Since 1998 I have been maintaining an online history of Ingersoll Scout Reservation -- specifically, a history the staff who have worked there every summer since 1965. It's an impractical obsession -- both the maintenance of the history and the summers at camp.
Sometimes I wonder why I do it. At the outside, only a thousand or so people -- all of the staff since 1965 -- could possibly be interested. What use is my time investment there? What does it matter?
But what the hell? I learned most of what I know about leadership and communication and responsibility there. I tend to latch on to that experience as a fixed reference point from which I can measure my progress. Ultimately I don't justify my work on that website in terms of productivity or utility or page hits or any practical measure of success or failure. For good or for ill, that is my tribe, and my goal is to celebrate them and keep them in contact with each other.
In April I was going to write a story here about how I organized all of the staff rosters from 1965 to 2010. It was going to be an arcane story about the wizardry I performed with MediaWiki, how I linked each staff member to the years they worked at camp, and each year to the staff member who worked there, and each staff member to the various program areas where they worked. It was a maze of wiki templates and taxonomy. It was thorough to the point of being clinically obsessive. It was elegant and massive.
I did the bulk of it in one day. I woke up irritated one Saturday morning, 4am, then worked until 2am transcribing the old rosters to the wiki, then creating individual pages for each staff member.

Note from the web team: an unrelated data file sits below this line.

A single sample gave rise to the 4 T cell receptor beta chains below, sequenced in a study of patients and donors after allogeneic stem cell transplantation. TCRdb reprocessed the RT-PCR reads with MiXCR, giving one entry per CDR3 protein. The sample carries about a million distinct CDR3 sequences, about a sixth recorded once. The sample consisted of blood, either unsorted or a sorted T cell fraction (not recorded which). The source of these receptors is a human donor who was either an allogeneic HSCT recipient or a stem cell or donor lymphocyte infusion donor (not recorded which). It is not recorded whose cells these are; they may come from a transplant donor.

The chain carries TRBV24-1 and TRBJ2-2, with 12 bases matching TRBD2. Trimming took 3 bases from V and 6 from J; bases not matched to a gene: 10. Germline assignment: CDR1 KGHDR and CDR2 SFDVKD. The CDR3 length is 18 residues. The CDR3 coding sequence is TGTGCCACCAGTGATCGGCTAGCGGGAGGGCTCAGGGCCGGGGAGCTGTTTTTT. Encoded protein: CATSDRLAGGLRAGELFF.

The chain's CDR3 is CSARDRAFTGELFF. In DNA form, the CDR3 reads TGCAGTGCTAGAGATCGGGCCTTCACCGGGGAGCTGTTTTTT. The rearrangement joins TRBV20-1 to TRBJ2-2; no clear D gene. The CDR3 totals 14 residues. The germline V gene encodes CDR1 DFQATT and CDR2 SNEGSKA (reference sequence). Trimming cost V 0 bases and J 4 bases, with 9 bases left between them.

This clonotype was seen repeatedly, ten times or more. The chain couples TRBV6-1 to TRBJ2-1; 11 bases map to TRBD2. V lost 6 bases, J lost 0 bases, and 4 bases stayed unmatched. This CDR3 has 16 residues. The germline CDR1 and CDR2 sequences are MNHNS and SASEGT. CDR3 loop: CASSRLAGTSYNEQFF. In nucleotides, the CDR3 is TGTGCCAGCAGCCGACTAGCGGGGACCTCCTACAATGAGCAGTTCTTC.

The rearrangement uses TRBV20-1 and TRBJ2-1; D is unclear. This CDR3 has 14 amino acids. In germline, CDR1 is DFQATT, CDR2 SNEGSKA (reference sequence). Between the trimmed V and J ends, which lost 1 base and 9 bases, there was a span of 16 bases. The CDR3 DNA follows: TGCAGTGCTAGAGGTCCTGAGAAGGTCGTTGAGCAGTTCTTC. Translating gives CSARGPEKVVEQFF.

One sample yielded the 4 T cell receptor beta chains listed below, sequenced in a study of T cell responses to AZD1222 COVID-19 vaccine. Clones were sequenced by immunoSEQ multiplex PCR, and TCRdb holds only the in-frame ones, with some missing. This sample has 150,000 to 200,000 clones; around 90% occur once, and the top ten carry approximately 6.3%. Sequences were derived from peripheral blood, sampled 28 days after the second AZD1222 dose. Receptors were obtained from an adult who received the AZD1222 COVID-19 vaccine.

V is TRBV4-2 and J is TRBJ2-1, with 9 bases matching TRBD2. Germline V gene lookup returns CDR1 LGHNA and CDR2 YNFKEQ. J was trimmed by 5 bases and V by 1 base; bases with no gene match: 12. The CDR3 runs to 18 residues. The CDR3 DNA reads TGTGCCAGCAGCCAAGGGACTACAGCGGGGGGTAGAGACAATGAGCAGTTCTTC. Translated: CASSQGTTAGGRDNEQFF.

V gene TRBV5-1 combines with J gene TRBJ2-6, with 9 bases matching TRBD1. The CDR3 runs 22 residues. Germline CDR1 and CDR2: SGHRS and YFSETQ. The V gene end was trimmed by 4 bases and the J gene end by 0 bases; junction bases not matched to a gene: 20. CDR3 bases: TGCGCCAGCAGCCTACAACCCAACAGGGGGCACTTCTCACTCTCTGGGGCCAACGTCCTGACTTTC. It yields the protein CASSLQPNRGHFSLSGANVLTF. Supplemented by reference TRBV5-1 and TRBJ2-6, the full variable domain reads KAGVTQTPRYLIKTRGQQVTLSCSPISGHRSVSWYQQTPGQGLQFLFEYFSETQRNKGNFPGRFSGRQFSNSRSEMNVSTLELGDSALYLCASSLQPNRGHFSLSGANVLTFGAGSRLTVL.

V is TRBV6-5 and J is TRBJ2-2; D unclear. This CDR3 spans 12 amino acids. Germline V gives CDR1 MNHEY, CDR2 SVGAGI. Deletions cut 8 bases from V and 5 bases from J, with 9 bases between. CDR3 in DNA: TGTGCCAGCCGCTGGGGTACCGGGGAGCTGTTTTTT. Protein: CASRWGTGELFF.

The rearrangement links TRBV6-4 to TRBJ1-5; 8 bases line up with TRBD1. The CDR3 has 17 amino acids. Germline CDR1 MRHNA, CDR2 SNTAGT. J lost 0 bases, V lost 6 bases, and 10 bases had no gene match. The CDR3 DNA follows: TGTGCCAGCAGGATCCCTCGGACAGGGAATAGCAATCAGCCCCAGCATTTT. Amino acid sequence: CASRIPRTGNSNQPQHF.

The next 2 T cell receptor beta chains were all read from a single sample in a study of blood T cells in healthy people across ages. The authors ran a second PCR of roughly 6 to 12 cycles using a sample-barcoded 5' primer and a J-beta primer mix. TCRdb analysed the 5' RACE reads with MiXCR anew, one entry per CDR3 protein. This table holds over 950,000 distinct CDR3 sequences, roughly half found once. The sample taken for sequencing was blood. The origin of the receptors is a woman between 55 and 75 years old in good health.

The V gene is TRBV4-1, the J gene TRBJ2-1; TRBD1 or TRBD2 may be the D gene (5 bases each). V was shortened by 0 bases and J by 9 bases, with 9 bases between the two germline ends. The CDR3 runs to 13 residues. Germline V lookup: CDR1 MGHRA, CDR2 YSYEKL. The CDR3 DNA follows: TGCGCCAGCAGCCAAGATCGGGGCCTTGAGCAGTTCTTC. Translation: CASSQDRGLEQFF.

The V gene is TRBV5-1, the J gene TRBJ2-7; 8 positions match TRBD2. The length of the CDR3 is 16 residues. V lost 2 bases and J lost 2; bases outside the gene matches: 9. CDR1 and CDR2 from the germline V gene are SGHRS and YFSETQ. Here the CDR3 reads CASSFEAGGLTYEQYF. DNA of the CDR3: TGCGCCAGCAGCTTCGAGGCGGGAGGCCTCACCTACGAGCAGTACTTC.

It felt good to complete it. It felt good to sit down, decide that it was going to be Done, and then do it -- even if it was covered in the strange rime of total social inadequacy that is demonstrated by sitting immobile on a couch for nearly a full day.
The wiki was wonderful, but it was inflexible. To change the layout of the rosters or the individual pages would require changing every... single... page, all one thousand or so pages. What I wanted was all of that information to be stored in a database so that I could mix it whatever way I wanted.
I had no idea how to do this. I needed to break down the information into fields. My first thought was to make this all happen on a single page, that is, that each staff member page would have enough fields to store info about each of their years. The information that needed to be stored for each summer camp consists of a program area, a position, and the year itself. That's only three fields -- not so bad. But someone who worked at camp for 10 years would need thirty fields. Ranger Kevin would need over 60 fields. So this all needed to be decentralized somehow. How?